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subject to the assumptions, procedures, factors, qualifications, limitations and other matters set forth in Intrepid’s written opinion, the merger consideration to be received in the merger is fair, from a financial point of view, to EGC’s stockholders (other than stockholders who are affiliates of Cox).
The full text of Intrepid’s written opinion, dated June 17, 2018, which sets forth, among other things, assumptions made, procedures followed, matters considered qualifications and limitations on the review undertaken by Intrepid, is attached as Annex B to this proxy statement and is incorporated by reference herein. The summary of Intrepid’s opinion set forth in this proxy statement is qualified in its entirety by reference to the full text of the opinion. Holders of EGC common stock are encouraged to read the opinion and the description carefully and in their entirety. Intrepid provided its opinion solely for the information and benefit of the EGC board of directors (in its capacity as such) in connection with its evaluation of the merger. Intrepid’s opinion necessarily was based upon information made available to Intrepid as of June 17, 2018 and financial, economic, market and other conditions as they existed and could be evaluated by Intrepid on that date. Intrepid has no obligation to, and will not, update, revise or reaffirm its opinion based on subsequent developments. The opinion is not intended to be and does not constitute a recommendation to any EGC stockholder as to how that stockholder should act or vote with respect to the merger or any other matter.
For additional information, see the section titled “The Merger — Opinion of EGC’s Financial Advisor” beginning on page 44 and Annex B.
The Merger
A copy of the merger agreement is attached as Annex A to this proxy statement. We encourage you to read the entire merger agreement carefully because it is the principal document governing the merger. For more information on the merger agreement, see the section titled “The Merger Agreement” beginning on page 65.
Form of the Merger (see page 65)
The merger agreement provides that, on the terms and subject to the conditions in the merger agreement, at the effective time of the merger (the “effective time”), Merger Sub will merge with and into EGC. EGC will be the surviving corporation in the merger and will become an indirect wholly owned subsidiary of Cox.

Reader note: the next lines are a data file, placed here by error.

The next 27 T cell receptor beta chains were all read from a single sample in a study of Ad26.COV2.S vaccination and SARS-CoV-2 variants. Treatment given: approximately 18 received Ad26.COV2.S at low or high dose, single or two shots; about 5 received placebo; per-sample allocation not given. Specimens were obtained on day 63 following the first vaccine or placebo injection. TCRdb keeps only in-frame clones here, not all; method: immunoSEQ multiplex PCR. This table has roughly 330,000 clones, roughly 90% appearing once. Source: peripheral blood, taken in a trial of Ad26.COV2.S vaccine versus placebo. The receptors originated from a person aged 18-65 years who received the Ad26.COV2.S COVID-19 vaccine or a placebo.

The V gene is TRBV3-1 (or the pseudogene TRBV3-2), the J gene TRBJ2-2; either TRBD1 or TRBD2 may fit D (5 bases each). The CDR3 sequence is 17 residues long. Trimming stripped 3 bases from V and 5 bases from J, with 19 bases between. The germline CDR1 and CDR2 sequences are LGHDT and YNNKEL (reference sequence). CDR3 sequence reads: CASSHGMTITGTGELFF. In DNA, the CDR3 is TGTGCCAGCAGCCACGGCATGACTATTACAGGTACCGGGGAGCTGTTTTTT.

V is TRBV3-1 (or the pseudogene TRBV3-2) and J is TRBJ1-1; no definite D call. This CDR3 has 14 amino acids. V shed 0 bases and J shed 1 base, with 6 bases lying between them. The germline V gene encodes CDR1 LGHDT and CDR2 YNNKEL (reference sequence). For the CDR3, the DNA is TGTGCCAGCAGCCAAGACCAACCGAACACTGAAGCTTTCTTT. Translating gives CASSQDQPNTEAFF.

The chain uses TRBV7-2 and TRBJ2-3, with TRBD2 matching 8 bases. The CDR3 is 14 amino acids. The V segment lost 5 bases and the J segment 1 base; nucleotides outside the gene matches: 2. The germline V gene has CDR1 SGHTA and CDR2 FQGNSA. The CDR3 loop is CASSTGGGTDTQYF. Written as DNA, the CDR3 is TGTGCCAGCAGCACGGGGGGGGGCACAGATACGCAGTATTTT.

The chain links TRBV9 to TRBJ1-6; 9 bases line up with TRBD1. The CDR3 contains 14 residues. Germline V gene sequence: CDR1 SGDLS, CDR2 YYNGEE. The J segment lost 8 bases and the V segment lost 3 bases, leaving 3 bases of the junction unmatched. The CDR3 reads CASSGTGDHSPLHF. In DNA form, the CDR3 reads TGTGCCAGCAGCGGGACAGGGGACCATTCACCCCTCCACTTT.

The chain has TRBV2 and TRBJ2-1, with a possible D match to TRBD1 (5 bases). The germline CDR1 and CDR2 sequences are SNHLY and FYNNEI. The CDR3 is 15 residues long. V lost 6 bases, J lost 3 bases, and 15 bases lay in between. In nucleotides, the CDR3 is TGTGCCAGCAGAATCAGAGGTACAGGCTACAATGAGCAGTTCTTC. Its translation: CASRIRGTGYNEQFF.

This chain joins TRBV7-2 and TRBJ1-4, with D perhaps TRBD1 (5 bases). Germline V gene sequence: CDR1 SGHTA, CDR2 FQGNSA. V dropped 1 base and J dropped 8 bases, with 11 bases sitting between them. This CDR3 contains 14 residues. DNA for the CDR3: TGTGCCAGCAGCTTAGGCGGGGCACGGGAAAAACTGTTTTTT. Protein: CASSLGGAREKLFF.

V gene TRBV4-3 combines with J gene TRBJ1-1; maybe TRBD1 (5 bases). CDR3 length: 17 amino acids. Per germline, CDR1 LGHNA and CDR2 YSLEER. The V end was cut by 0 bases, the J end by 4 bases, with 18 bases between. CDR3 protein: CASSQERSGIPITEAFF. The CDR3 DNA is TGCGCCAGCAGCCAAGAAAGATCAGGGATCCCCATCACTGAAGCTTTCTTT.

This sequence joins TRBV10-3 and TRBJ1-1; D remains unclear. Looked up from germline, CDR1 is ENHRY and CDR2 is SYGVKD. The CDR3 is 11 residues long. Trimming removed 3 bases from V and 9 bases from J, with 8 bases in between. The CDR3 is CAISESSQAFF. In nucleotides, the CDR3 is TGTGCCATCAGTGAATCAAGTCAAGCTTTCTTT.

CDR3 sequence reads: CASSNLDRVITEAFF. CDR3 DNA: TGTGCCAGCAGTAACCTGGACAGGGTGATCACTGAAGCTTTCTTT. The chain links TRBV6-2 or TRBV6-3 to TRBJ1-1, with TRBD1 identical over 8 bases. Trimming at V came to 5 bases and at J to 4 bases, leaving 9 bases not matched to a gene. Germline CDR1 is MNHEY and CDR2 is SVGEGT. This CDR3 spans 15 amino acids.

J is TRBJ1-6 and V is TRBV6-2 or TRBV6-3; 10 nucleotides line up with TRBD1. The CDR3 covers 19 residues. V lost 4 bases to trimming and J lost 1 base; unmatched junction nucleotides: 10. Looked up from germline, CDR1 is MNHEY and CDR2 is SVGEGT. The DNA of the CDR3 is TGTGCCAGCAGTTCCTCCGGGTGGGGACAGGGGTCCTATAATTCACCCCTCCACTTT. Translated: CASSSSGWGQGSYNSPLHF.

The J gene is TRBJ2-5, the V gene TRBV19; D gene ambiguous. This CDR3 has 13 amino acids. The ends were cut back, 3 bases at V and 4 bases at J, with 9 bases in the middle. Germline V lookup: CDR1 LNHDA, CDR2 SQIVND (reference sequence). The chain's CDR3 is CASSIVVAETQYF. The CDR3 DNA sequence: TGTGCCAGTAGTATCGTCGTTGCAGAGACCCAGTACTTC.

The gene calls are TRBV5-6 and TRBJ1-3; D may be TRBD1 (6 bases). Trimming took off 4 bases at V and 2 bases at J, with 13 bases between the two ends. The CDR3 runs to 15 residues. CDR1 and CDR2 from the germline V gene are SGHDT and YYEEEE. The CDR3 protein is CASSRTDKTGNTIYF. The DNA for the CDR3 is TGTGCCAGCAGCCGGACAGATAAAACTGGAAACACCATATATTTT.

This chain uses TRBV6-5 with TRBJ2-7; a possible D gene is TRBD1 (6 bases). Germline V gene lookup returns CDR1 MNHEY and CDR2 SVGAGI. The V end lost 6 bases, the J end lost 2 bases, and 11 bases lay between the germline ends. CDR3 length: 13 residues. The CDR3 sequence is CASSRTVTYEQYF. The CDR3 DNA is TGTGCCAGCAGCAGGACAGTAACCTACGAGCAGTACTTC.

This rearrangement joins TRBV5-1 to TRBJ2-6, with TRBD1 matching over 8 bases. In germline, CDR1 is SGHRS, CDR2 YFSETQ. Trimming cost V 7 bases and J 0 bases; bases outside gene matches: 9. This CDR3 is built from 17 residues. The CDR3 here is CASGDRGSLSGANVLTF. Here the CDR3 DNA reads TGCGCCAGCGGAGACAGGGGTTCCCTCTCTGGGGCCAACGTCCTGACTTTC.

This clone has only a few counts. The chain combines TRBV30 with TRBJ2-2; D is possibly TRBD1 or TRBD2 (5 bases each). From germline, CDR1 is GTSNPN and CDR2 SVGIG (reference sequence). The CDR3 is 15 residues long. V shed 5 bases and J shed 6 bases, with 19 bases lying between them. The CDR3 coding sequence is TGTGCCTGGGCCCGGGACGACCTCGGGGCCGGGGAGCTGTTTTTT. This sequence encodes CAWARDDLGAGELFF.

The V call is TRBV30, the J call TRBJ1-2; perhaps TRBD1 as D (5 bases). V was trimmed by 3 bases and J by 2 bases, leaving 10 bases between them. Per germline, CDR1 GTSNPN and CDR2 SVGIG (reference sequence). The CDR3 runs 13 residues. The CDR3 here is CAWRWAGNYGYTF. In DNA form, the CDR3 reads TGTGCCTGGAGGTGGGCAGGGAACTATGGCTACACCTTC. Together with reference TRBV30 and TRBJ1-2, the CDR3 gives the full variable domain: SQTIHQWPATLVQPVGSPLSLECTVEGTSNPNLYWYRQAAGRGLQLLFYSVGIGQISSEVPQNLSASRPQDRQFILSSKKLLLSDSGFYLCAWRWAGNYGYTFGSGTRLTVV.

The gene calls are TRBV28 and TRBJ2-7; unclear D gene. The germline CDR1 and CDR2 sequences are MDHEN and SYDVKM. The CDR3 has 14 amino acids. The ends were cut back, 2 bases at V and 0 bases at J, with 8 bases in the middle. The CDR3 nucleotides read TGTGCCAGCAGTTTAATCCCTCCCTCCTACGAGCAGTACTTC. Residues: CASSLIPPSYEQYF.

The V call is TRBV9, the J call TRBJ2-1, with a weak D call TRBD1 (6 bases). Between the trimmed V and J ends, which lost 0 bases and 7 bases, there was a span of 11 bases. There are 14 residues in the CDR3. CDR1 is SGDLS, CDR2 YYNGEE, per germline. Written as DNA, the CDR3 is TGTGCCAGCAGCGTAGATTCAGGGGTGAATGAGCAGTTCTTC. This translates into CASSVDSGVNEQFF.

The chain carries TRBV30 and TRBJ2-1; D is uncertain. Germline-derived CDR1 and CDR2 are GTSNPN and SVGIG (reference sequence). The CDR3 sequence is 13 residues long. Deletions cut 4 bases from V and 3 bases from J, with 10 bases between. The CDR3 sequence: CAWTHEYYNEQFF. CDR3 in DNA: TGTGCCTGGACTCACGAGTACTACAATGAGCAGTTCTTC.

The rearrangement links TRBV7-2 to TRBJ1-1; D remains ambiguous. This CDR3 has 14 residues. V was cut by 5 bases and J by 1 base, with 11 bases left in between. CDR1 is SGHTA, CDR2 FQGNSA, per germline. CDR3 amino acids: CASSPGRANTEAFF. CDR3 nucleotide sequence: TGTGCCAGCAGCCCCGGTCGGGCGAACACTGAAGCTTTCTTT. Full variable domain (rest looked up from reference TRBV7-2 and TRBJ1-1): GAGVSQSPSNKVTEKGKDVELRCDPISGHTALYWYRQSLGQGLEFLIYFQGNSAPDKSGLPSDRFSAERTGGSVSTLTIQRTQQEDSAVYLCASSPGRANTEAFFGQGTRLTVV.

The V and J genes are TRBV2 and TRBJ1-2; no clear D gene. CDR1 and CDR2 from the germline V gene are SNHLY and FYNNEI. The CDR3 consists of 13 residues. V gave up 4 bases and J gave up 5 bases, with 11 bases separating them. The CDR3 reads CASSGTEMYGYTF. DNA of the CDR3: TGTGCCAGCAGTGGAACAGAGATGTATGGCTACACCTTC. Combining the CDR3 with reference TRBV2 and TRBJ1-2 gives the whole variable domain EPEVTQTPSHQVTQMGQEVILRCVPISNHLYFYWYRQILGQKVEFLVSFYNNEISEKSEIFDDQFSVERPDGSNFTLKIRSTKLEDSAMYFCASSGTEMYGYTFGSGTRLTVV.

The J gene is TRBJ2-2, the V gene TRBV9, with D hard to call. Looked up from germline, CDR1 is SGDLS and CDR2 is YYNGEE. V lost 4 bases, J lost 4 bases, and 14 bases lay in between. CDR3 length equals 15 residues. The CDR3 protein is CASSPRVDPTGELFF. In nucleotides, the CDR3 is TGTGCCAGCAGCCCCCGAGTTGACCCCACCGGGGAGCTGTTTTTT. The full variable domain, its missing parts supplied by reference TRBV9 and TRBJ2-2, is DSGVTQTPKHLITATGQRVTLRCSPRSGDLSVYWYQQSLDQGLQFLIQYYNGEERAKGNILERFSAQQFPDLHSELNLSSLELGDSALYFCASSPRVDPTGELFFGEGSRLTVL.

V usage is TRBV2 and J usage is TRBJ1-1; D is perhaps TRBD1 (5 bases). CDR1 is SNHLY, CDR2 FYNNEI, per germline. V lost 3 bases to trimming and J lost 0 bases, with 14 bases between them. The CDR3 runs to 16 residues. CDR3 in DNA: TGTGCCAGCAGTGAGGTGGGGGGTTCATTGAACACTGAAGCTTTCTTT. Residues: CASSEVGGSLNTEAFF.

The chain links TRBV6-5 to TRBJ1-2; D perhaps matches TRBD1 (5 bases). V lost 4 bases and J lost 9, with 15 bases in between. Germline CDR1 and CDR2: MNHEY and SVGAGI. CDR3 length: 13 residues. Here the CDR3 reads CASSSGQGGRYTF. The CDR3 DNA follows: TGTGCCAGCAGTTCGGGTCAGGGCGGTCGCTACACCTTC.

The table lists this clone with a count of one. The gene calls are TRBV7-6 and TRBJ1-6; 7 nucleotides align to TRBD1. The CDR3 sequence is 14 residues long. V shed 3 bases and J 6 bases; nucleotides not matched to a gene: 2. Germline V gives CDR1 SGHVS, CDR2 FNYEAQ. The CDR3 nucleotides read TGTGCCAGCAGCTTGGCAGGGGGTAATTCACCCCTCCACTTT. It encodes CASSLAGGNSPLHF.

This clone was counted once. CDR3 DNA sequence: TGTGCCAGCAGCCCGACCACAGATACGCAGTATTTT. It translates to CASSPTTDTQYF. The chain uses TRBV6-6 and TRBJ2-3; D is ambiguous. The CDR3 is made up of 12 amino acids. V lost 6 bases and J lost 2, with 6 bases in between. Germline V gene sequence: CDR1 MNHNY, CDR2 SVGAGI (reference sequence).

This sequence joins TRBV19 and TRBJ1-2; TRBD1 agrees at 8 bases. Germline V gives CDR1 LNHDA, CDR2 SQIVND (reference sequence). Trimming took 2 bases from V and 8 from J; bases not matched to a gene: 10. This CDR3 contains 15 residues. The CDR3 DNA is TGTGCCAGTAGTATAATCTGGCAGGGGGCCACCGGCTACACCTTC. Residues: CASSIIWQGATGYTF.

See the section titled “The Merger — Terms of the Merger; Merger Consideration.”
Merger Consideration (see page 65)
Upon completion of the merger, each share of EGC common stock issued and outstanding immediately prior to the effective time (excluding shares held by EGC in treasury, any shares held by Cox or Merger Sub and any shares held by any other subsidiary of Cox or EGC and dissenting shares in accordance with Delaware law) will be converted into the right to receive $9.10 cash without interest.
The closing price of EGC common stock as of August 3, 2018 was $9.01 per share.
See the section titled “The Merger Agreement — Terms of the Merger; Merger Consideration.”
Treatment of EGC Equity Awards (see page 75)
EGC RSUs.   Immediately prior to the effective time, the vesting of each outstanding EGC restricted stock unit (each, an “EGC RSU”) will accelerate (if not already vested), with any performance conditions deemed achieved at target, and be cancelled and converted into the right to receive the merger consideration, multiplied by the number of shares of EGC common stock subject to that EGC RSU.
Stock Options.   The exercise price for each outstanding stock option is greater than the merger consideration. As a result, at the effective time, each stock option to purchase shares of EGC common stock will be cancelled for no consideration.
See the section titled “The Merger Agreement — Treatment of EGC Equity Awards.”
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Treatment of EGC Warrants (see page 63)
The exercise price for each outstanding warrant is greater than the merger consideration. As a result, at the effective time, each outstanding warrant to purchase shares of EGC common stock will be cancelled for no consideration.
See the section titled “The Merger Agreement — Treatment of EGC Warrants.”
Expected Timing of the Merger (see page 66)
Cox and EGC currently expect the closing of the merger to occur in the third calendar quarter of 2018. However, the merger is subject to the satisfaction or waiver of conditions as described in the merger agreement, and it is possible that factors outside the control of Cox and EGC could result in the merger being completed at a later time or not at all. See the section titled “The Merger Agreement — Completion of the Merger” for a discussion of the closing of the merger.
Conditions to Completion of the Merger (see page 76)
The obligations of EGC, Cox and Merger Sub to consummate the merger are subject to the satisfaction or waiver of the following conditions on or prior to the closing date, any or all of which may be waived jointly by the parties to the merger agreement, in whole or in part, to the extent permitted by applicable law: